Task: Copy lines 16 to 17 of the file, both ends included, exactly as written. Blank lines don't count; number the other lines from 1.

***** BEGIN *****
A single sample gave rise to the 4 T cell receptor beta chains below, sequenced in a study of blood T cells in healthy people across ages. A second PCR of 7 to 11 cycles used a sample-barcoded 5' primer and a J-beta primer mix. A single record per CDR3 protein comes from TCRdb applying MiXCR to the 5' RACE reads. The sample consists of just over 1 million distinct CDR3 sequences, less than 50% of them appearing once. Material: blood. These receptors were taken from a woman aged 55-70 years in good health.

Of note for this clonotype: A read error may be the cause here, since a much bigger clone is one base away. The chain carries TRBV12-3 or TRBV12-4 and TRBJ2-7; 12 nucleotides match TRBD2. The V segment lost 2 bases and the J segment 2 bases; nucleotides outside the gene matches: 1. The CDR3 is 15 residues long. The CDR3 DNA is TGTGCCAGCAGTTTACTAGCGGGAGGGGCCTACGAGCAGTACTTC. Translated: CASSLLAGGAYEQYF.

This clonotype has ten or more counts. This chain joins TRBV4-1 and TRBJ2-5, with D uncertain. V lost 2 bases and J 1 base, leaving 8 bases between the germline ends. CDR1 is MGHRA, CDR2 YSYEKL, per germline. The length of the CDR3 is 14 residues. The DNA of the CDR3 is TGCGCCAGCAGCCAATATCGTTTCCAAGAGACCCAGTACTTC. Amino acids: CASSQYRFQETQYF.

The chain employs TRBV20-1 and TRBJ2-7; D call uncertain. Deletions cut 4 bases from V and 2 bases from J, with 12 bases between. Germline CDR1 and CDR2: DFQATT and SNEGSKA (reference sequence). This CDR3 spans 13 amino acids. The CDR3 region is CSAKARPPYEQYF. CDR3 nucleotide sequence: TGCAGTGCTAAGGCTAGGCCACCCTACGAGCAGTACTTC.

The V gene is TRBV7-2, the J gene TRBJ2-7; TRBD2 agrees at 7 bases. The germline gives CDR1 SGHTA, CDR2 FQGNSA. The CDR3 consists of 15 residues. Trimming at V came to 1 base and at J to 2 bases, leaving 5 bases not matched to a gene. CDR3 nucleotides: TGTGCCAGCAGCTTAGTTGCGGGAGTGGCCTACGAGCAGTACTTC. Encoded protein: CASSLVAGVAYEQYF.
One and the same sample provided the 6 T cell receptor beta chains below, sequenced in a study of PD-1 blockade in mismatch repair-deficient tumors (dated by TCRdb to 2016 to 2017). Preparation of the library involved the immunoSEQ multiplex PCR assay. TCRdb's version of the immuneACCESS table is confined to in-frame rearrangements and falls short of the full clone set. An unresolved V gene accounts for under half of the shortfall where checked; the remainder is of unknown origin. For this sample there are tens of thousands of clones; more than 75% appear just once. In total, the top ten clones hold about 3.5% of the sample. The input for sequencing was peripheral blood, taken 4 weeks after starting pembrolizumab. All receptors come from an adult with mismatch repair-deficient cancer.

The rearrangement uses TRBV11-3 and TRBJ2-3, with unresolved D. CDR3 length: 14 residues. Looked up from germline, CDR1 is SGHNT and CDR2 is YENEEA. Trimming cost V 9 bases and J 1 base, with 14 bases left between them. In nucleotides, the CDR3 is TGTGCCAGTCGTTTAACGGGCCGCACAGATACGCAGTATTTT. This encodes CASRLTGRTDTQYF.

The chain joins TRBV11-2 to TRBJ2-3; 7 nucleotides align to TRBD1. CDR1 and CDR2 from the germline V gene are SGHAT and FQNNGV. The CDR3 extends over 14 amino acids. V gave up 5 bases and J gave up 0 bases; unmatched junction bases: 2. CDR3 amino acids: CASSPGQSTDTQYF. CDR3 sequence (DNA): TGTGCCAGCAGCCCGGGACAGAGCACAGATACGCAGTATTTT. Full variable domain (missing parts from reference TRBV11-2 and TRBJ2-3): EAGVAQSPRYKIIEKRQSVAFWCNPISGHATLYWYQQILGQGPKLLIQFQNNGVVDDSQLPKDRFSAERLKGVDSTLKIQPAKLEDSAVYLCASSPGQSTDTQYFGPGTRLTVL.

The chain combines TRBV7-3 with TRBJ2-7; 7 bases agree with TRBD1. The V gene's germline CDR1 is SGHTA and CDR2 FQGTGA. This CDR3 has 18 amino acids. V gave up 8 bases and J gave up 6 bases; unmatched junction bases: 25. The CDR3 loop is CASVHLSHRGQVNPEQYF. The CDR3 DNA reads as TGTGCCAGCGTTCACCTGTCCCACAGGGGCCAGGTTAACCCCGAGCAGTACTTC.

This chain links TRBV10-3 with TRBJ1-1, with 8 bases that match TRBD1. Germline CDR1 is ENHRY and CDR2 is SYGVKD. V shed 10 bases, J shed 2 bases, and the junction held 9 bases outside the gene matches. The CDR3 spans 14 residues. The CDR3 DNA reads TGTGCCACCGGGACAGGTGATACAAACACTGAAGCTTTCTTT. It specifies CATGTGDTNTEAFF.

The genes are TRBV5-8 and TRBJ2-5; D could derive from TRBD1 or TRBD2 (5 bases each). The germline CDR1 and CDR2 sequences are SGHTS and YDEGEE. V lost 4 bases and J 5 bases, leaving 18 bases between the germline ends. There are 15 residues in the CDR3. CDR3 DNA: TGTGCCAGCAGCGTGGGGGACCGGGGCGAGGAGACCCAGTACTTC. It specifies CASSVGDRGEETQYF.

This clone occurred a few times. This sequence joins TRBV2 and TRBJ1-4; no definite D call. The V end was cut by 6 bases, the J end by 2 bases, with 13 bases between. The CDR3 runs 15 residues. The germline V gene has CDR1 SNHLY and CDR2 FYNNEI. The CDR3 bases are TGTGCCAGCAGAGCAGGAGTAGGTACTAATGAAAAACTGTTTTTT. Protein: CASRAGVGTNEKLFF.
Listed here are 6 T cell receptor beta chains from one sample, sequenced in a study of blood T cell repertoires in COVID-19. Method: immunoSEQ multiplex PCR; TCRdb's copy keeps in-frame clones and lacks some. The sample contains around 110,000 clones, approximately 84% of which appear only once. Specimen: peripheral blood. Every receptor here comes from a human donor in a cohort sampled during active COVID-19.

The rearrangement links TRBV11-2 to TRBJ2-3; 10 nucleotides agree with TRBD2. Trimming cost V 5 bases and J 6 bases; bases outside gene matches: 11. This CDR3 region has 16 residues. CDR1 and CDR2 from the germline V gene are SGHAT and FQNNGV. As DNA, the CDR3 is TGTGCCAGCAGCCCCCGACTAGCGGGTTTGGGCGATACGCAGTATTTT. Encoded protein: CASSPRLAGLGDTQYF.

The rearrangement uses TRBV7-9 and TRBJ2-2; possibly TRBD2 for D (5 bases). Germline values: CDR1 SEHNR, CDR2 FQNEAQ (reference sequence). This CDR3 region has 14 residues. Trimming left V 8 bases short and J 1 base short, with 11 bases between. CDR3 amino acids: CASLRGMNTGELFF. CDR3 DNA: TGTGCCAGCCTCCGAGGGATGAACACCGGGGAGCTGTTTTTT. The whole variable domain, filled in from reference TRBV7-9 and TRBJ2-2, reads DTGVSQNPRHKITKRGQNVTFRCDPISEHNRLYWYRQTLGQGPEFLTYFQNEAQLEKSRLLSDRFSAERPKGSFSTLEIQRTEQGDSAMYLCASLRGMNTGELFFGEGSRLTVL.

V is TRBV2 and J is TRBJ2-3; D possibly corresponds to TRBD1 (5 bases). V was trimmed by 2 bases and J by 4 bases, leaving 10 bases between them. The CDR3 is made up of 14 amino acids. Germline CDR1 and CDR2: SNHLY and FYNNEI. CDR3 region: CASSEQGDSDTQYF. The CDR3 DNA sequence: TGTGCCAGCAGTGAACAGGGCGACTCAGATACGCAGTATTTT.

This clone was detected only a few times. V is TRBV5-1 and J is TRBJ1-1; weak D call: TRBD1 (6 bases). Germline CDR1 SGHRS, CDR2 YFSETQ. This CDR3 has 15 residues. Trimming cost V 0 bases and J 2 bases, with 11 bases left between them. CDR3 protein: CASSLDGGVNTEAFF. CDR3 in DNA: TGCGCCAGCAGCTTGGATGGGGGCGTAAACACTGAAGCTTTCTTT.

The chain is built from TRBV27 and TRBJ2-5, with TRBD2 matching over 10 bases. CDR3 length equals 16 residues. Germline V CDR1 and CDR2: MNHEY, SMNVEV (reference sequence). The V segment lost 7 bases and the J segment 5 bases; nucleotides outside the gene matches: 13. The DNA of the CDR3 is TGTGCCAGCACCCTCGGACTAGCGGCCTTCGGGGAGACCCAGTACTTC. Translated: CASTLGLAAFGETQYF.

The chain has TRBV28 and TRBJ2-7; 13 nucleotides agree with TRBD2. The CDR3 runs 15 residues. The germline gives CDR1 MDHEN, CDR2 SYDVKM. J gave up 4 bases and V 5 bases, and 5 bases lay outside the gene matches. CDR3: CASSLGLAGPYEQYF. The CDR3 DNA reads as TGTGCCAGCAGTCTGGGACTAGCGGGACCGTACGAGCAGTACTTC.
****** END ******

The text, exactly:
V is TRBV2 and J is TRBJ2-3; D possibly corresponds to TRBD1 (5 bases). V was trimmed by 2 bases and J by 4 bases, leaving 10 bases between them. The CDR3 is made up of 14 amino acids. Germline CDR1 and CDR2: SNHLY and FYNNEI. CDR3 region: CASSEQGDSDTQYF. The CDR3 DNA sequence: TGTGCCAGCAGTGAACAGGGCGACTCAGATACGCAGTATTTT.

This clone was detected only a few times. V is TRBV5-1 and J is TRBJ1-1; weak D call: TRBD1 (6 bases). Germline CDR1 SGHRS, CDR2 YFSETQ. This CDR3 has 15 residues. Trimming cost V 0 bases and J 2 bases, with 11 bases left between them. CDR3 protein: CASSLDGGVNTEAFF. CDR3 in DNA: TGCGCCAGCAGCTTGGATGGGGGCGTAAACACTGAAGCTTTCTTT.